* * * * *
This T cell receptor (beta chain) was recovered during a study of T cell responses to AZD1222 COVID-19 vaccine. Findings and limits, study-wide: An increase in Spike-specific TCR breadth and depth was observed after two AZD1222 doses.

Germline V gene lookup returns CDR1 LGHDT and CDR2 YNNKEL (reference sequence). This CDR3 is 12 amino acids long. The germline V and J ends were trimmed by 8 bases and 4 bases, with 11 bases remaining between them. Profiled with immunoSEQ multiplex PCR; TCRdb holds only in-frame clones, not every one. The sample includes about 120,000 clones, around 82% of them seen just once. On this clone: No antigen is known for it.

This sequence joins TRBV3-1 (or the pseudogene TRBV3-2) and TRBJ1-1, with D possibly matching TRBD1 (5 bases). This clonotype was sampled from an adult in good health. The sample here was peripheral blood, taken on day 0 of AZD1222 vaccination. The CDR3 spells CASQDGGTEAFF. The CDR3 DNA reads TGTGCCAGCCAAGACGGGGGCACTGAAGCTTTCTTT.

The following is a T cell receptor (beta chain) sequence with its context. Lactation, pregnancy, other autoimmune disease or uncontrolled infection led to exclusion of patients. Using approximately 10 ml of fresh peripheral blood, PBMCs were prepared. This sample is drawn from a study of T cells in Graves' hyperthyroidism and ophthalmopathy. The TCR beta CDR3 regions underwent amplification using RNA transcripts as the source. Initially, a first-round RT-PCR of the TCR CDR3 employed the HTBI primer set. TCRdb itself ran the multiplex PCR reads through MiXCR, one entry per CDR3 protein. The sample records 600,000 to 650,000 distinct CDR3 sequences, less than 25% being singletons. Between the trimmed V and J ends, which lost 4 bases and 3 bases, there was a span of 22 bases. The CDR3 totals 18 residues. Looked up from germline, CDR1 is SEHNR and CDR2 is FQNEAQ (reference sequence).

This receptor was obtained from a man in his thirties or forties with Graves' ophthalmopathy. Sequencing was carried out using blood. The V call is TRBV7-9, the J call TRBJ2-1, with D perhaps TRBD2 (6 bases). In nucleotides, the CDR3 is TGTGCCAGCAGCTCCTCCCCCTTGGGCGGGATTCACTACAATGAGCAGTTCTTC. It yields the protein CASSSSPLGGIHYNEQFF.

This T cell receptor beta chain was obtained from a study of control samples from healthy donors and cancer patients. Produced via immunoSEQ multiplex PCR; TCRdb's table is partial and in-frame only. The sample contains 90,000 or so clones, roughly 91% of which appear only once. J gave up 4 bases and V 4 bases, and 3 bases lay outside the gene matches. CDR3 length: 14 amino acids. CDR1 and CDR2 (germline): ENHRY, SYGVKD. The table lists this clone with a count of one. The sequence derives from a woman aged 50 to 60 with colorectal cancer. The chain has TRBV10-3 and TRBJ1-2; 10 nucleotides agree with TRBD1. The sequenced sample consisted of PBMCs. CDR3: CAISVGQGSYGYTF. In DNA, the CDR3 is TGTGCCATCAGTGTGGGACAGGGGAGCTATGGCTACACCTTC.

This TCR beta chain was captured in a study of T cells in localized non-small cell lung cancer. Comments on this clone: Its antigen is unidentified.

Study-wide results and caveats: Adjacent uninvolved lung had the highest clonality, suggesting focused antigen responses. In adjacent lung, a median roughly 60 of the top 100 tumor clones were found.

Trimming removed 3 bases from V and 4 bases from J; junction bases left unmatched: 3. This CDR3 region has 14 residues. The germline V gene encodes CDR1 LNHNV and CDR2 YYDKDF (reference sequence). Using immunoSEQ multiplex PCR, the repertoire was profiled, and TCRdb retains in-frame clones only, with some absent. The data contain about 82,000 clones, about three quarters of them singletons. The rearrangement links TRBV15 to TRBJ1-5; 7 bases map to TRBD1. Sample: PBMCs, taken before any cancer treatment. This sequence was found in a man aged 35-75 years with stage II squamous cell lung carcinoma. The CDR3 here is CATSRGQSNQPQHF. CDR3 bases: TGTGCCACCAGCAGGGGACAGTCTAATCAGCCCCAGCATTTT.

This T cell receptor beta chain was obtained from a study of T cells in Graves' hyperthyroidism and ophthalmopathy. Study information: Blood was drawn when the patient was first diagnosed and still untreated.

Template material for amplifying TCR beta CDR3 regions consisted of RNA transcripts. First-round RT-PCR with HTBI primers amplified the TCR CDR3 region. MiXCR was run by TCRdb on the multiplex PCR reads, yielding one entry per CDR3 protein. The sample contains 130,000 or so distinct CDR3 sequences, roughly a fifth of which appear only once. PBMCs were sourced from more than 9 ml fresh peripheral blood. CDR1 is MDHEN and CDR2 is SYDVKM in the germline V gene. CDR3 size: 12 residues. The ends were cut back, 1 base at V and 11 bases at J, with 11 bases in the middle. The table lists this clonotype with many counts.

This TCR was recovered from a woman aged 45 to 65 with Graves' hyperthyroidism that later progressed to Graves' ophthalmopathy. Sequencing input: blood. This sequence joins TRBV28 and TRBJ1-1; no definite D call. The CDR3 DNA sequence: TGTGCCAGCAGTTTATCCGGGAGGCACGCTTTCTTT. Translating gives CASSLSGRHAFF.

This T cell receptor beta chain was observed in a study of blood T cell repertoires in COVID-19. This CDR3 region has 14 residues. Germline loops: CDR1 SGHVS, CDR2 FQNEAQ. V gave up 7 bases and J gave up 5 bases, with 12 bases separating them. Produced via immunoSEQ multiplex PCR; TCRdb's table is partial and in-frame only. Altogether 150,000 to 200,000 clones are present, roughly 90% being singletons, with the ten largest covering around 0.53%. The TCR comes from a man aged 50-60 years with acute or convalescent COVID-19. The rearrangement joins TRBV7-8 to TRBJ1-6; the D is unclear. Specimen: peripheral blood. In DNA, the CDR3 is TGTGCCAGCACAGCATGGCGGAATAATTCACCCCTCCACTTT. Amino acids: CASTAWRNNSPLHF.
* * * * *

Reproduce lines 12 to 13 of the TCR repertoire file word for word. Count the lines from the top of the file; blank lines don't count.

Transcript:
This TCR was recovered from a woman aged 45 to 65 with Graves' hyperthyroidism that later progressed to Graves' ophthalmopathy. Sequencing input: blood. This sequence joins TRBV28 and TRBJ1-1; no definite D call. The CDR3 DNA sequence: TGTGCCAGCAGTTTATCCGGGAGGCACGCTTTCTTT. Translating gives CASSLSGRHAFF.

This T cell receptor beta chain was observed in a study of blood T cell repertoires in COVID-19. This CDR3 region has 14 residues. Germline loops: CDR1 SGHVS, CDR2 FQNEAQ. V gave up 7 bases and J gave up 5 bases, with 12 bases separating them. Produced via immunoSEQ multiplex PCR; TCRdb's table is partial and in-frame only. Altogether 150,000 to 200,000 clones are present, roughly 90% being singletons, with the ten largest covering around 0.53%. The TCR comes from a man aged 50-60 years with acute or convalescent COVID-19. The rearrangement joins TRBV7-8 to TRBJ1-6; the D is unclear. Specimen: peripheral blood. In DNA, the CDR3 is TGTGCCAGCACAGCATGGCGGAATAATTCACCCCTCCACTTT. Amino acids: CASTAWRNNSPLHF.